Discussion Blog #3: Flooding Risk
This activity aims to make you aware of the potential risk of storm surge, tidal, and floodplain flooding in your area. If you live out of the United States, write a 100-word essay about the flooding and risk in your city and country, specifying the flooding risk of your house according to local flood risk maps.
Video: What is a Storm Surge (Met Office)Links to an external site.
Video, Study Case: Why Does Jakarta Flood So Easily? (Crash Course Geography)Links to an external site.
Video: The 100 Year Flood Is Not What You Think It Is (Practical Engineering)Links to an external site.
Web page: National Flood Insurance ProgramLinks to an external site.
Video: The Rising Toll of Floods (PBS, Terra)Links to an external site.
No unread replies.No replies. Climate Change and its effects1) Think about 3 cities or geographical areas where you would like to live/invest in the future. How can current and future climate change potentially affect (both positively and negatively) such locations? which problems should city planners and government official address in order to mitigate or adapt to the “new normal”?
No unread replies.No replies.
Part 1, Coastal flooding from storm surge and high tide (complete this part if you live in a coastal location)
Storm surge is often the greatest threat to life and property and directly accounts for about half of the deaths associated with tropical cyclones in the United States. Storm Surge Planning Zones are based on hurricane storm surge determined by the National Hurricane Center using ground elevation and the area’s vulnerability to water from lakes/oceans being pushed overland by a hurricane. Find on the link below more information on how Potential Storm Surge Flooding Maps are built and how to interpret them:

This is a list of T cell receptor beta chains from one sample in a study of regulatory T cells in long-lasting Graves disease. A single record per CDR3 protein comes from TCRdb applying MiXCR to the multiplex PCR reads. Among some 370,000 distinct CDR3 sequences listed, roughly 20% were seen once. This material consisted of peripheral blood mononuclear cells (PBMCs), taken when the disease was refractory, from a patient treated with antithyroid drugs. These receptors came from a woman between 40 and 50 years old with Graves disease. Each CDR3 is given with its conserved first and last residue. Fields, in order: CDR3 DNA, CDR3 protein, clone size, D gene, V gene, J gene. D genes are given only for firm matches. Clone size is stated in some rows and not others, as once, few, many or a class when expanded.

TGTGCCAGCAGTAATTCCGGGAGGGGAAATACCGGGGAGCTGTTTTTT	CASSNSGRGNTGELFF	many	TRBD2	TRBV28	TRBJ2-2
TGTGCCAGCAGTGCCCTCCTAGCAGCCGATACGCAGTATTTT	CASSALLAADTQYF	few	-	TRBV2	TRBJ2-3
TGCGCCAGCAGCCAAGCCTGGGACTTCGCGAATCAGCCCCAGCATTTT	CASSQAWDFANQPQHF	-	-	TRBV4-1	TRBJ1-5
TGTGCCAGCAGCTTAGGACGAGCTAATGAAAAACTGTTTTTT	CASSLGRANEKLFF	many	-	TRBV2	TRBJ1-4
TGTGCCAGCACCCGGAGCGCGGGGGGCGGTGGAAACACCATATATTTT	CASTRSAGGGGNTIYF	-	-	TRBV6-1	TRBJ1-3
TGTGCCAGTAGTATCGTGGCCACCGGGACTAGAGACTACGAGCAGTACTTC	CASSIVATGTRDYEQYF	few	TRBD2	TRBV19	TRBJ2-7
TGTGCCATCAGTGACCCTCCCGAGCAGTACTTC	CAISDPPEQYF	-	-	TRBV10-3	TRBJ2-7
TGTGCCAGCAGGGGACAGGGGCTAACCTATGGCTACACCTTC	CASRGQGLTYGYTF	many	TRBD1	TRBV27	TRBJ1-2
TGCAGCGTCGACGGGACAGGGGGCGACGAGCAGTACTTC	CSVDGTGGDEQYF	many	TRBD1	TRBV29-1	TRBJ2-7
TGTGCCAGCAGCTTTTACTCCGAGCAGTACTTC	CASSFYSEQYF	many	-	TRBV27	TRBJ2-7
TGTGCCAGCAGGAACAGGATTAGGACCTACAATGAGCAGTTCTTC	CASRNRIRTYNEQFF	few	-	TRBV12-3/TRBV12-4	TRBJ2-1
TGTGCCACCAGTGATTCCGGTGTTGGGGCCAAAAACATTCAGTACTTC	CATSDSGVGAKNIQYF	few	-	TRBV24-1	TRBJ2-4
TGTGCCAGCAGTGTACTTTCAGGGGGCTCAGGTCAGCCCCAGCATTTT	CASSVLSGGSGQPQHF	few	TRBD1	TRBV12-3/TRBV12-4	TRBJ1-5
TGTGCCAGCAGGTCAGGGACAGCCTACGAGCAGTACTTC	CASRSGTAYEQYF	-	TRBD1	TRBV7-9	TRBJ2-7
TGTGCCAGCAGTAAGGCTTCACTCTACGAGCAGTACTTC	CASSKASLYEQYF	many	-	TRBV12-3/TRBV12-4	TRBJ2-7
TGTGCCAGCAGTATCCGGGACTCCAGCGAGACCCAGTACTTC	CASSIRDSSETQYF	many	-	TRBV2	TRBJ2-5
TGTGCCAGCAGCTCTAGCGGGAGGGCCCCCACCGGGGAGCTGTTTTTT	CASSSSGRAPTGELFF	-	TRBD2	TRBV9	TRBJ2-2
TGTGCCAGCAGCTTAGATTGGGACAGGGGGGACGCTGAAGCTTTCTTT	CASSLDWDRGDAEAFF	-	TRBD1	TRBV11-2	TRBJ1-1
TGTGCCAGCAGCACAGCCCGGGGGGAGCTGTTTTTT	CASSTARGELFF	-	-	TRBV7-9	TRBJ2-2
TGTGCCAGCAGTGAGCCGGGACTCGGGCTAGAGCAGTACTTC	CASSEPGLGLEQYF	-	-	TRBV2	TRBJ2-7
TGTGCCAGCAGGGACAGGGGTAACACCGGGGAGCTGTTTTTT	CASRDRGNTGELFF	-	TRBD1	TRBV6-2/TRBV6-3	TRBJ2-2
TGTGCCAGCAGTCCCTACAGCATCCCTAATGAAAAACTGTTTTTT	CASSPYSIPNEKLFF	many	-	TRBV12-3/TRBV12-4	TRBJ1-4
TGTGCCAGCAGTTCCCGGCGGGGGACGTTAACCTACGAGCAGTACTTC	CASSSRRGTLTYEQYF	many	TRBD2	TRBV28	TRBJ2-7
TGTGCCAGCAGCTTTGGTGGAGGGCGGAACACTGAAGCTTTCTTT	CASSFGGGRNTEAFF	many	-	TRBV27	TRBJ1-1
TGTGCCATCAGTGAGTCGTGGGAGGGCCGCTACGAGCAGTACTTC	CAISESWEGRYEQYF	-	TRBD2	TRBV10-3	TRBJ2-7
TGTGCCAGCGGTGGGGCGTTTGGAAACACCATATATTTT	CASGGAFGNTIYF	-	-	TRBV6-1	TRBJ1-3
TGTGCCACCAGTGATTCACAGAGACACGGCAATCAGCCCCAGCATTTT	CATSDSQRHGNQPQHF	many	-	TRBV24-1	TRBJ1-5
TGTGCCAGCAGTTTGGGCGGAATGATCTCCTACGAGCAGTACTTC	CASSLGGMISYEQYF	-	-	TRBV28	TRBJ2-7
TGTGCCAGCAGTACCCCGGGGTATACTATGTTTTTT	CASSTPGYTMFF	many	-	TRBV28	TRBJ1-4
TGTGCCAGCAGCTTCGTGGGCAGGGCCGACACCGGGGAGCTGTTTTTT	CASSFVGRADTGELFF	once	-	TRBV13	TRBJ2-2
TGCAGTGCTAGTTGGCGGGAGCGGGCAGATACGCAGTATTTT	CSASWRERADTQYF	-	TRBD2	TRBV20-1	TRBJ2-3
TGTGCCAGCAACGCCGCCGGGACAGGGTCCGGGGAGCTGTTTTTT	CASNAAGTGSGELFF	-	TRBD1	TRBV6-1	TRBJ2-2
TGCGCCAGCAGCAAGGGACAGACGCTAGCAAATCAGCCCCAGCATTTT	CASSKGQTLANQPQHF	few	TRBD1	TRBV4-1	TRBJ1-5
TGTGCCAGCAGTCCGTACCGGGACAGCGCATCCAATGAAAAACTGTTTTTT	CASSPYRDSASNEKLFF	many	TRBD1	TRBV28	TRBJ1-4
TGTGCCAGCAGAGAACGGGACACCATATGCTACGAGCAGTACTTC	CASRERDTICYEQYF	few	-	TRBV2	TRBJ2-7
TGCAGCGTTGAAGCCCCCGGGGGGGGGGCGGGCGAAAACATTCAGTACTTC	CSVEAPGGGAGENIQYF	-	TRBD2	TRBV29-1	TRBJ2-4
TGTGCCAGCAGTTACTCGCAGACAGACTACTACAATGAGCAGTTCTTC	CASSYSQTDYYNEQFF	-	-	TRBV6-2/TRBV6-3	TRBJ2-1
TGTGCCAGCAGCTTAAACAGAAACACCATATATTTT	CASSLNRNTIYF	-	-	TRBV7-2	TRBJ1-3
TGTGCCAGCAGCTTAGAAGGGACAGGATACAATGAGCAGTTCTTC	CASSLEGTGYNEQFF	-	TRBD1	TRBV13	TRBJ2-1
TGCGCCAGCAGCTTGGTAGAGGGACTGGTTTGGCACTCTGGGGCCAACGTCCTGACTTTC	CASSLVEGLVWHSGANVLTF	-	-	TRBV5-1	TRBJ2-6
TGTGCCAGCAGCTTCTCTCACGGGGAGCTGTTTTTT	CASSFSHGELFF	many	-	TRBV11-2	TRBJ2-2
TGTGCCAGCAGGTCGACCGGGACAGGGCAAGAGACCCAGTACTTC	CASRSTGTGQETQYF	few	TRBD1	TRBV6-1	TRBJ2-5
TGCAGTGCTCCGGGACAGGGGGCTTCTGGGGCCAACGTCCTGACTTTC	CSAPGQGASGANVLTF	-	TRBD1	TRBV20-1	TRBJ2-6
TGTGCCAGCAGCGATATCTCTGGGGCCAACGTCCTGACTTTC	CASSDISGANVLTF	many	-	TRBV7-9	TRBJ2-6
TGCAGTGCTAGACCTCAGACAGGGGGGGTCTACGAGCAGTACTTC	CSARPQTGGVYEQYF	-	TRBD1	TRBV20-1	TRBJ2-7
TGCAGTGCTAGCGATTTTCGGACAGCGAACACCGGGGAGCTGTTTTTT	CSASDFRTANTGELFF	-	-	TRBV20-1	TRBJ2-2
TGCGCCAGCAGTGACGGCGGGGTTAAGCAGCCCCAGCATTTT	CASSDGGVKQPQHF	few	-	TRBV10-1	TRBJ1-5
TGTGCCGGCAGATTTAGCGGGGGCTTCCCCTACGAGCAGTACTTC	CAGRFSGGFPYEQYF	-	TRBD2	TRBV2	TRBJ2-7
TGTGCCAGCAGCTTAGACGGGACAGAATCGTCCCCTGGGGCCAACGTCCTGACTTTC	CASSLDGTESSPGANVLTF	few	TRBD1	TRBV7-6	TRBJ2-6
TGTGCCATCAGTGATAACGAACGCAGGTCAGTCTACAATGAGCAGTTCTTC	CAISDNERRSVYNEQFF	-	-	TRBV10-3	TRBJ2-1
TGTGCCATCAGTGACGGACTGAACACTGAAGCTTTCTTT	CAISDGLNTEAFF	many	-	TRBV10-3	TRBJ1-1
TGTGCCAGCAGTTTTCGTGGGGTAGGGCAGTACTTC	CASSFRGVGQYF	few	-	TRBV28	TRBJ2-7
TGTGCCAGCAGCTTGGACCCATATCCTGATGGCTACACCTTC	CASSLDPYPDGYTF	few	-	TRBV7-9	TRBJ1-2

Potential Storm Surge Flooding Maps – NOAALinks to an external site.
1a) In Miami-Dade County, a Storm Surge Planning Zone is an area that could potentially be impacted by a storm surge of 1.5 ft or higher. The storm surge planning zones are marked from A through E. Determine the Storm Surge Zone where your house is located. What does it mean to live in that zone? Consult the Storm Surge Planning Zones map below:
Storm Surge Planning Zones – Miami Dade Government
If you live in a coastal area other than Miami, you can use the tool below by NOAA. Launch the tool and select the layer called “Storm Surge”:
Flood Exposure Visualization Tool -NOAALinks to an external site.
1b) Is your house located in an area prone to tidal flooding? Launch the tool below and select the layer “High Tide Flooding.” What is the effect of tides on storm surges?
Flood Exposure Visualization Tool – NOAALinks to an external site.
1c) How does the information above your storm surge risk affect the price of your flood insurance? Use the information below, and explain:
Web Page: Storm Surge Planning Zones (Miami-Dade County Government)
Document: Storm Surge Planning Zones (Miami-Dade County Government)
Part 2, Flood risk on flood plains (complete this part if you live in coastal or inland areas)
Flood zones are areas mapped by FEMA for use in the National Flood Insurance zone designation, represented by a letter or letters telling homeowners precisely what the risk is for flooding at their property over a period of years, regardless of the cause.
2a) Consult the FEMA’s Flood zones map (link below) and determine the flooding zone and risk for flooding at your house/apartment. What does it mean to live in that flooding zone?
Information for the Miami area:
Flood Zone Maps – General Information (Miami-Dade Government)Links to an external site.
Flood Zone Map Viewer, Miami-DadeLinks to an external site.
Information for other areas of the United States:
https://msc.fema.gov/portal/search?AddressQuery=miami#searchresultsanchorLinks to an external site.
If you live in a coastal area of the United States, you can use the tool below by NOAA. Launch the tool and select the layer called “FEMA Flood Zones”:
Flood Exposure Visualization Tool -NOAALinks to an external site. (Links to an external site.)
2b) Would you skip buying flood insurance? Why?
2c) Compare and comment on your results with those of one (1) of your classmates. I want to see your critical thinking.